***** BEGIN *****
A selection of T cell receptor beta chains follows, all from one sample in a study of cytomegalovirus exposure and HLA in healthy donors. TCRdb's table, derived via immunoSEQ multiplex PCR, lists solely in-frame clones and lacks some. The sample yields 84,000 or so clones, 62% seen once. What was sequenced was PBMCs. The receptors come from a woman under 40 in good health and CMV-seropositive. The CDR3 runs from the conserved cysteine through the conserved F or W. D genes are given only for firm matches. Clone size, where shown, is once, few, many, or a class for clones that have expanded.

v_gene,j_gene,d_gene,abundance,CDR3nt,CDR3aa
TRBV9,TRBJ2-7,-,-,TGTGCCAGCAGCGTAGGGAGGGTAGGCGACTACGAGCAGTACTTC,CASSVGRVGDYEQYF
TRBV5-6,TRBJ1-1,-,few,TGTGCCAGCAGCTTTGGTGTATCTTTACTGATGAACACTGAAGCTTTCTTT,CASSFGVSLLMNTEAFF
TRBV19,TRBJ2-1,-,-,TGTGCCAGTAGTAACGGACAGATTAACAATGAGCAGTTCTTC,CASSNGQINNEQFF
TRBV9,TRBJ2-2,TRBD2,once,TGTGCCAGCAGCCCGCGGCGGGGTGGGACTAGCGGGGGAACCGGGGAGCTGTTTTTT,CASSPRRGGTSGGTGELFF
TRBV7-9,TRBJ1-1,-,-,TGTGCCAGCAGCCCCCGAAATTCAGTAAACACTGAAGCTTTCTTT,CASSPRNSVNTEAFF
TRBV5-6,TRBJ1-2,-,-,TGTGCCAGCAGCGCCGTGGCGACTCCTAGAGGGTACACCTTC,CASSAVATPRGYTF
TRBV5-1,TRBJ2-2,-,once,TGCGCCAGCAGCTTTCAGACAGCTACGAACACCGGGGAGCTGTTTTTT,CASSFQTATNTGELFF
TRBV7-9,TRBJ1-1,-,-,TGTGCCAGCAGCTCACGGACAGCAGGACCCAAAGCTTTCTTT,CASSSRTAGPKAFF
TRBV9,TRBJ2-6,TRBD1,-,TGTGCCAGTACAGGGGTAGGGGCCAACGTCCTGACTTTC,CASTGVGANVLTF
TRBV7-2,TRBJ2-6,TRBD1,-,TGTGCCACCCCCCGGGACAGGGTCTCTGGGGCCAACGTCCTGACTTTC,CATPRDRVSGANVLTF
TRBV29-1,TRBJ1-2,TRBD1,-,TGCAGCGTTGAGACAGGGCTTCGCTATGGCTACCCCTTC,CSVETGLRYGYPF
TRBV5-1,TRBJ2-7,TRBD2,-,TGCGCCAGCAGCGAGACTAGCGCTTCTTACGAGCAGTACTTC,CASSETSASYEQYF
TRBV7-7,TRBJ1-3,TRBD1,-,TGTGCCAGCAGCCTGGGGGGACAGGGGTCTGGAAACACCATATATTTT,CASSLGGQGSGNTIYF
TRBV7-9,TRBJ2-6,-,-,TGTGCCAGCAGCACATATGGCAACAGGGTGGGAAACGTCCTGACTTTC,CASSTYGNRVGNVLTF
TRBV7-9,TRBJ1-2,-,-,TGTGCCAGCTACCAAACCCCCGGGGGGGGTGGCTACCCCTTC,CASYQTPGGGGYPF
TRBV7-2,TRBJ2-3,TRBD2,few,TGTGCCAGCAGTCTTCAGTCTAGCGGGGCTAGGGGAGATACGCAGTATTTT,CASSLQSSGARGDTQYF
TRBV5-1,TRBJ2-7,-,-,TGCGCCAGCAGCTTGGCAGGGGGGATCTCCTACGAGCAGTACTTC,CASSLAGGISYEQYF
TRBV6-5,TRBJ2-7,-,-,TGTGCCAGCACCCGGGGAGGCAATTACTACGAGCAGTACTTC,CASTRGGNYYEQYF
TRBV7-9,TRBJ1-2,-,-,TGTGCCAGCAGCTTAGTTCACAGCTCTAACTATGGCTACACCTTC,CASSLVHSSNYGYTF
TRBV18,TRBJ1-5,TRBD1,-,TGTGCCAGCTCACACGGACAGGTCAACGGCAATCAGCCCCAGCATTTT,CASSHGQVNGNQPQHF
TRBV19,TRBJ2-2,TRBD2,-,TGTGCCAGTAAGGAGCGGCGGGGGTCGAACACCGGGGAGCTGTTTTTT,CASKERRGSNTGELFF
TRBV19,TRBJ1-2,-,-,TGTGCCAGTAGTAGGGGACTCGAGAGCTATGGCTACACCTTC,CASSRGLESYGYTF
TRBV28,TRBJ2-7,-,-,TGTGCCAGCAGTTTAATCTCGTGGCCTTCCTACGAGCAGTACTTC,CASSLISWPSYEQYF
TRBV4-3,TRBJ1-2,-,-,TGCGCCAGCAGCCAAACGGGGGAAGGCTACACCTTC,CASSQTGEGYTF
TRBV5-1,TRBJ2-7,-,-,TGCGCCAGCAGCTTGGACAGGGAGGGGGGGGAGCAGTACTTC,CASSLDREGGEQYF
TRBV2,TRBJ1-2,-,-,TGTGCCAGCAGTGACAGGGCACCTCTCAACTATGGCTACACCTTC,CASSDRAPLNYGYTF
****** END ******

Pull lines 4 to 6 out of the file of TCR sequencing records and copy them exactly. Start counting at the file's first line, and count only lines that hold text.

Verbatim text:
TRBV5-6,TRBJ1-1,-,few,TGTGCCAGCAGCTTTGGTGTATCTTTACTGATGAACACTGAAGCTTTCTTT,CASSFGVSLLMNTEAFF
TRBV19,TRBJ2-1,-,-,TGTGCCAGTAGTAACGGACAGATTAACAATGAGCAGTTCTTC,CASSNGQINNEQFF
TRBV9,TRBJ2-2,TRBD2,once,TGTGCCAGCAGCCCGCGGCGGGGTGGGACTAGCGGGGGAACCGGGGAGCTGTTTTTT,CASSPRRGGTSGGTGELFF